UCL is partnering with Novo Nordisk and the Steno Diabetes Center a world leading institution in diabetes care and prevention to launch the Cities Changing Diabetes initiative, an ambitious new partnership programme to fight urban diabetes.
The Cities Changing Diabetes programme will initially launch in Mexico City, with cities in North America, Europe and Asia to follow.
The aim of the programme is to map where the problem of diabetes is most acute, share solutions and drive concrete action to fight it in cities around the world. To do so, the partners will work with a range of additional local partners including healthcare professionals, city authorities, urban planners, businesses, academics and community leaders, amongst others.
Following the programme's initial discovery phase, UCL will work with Novo Nordisk and the Steno Diabetes Center and a range of policy makers and experts drawn from health authorities, the private sector and the volunteer sector to announce multi-year action plans detailing the commitments of its campaign in each of the cities that will be part of the programme.
UCL's contribution will be led by Professor David Napier, Professor of Medical Anthropology in the UCL Department of Anthropology. He will be leading a team of research staff who will gather data on the ground about diabetes epidemiology in urban environments. His involvement was facilitated by UCL Consultants, an independent company wholly owned by UCL and one of the UK's leading providers of academic consultancy services.
The rise of diabetes is one of the world's most serious health challenges. By 2030, it is estimated that more than half a billion people will suffer from diabetes. Today, nearly two thirds of everyone with diabetes live in cities, and those who move to cities are significantly more likely to develop diabetes than those who remain in rural settings.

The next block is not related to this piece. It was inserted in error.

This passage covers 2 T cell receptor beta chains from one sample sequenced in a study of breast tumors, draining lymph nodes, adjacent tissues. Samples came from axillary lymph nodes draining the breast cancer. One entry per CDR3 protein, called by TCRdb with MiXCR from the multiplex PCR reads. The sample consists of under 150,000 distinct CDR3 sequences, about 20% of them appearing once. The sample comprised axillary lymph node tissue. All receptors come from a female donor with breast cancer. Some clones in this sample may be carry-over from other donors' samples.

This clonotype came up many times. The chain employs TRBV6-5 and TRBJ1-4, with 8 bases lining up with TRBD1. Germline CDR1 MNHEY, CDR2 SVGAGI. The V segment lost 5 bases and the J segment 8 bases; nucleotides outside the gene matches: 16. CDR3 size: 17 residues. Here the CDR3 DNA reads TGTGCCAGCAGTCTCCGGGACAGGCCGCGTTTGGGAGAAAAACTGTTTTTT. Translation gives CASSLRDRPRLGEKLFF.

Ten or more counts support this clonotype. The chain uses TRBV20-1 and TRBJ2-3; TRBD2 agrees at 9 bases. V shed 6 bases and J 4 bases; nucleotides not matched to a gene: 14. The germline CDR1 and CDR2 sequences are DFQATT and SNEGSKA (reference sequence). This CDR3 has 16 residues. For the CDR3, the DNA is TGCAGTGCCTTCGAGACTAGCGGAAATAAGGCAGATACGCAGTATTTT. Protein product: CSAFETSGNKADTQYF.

From rising wealth and increasing consumption, to more sedentary lifestyles and inequality of access to health care, urban living presents a major challenge to health and has become one of the key drivers behind the acceleration of global diabetes.
"The global diabetes epidemic is an emergency in slow motion," says Lars Rebien Srensen, chief executive officer, Novo Nordisk. "While there are many factors fuelling the growth trajectory of diabetes, the most striking contributor is urbanisation and the growth of cities. The 'Cities Changing Diabetes' programme is our call to arms for people around the world to work together to tackle this for the long-term."
David Napier, Professor of Medical Anthropology in the UCL Department of Anthropology, said:
"We are delighted to bring our expertise to bear through supporting research that will underpin Cities Changing Diabetes. We will be working on the ground to gather data across the globe, setting a baseline to the challenge of diabetes, and acting as a platform for future action. Working with Cities Changing Diabetes, we aim to make an impact that is sustainable into the future, giving new momentum to this global initiative."
The Minister of Health of Mexico City, Dr Armando Ahued Ortega, states that early detection of diabetes and care hereof are one of his administration's public health priorities.
"We have implemented large-scale initiatives to fight overweight, obesity and diabetes and we are starting to see the results. However, diabetes continues to constitute a heavy burden for the city's health services. I look forward to seeing the results from the research phase initiated today, as they will provide a solid foundation for developing an integrated response to tackle this public health emergency. I am very proud of Mexico City taking the global lead to fight urban diabetes."
|Contact: Henry Rummins|
University College London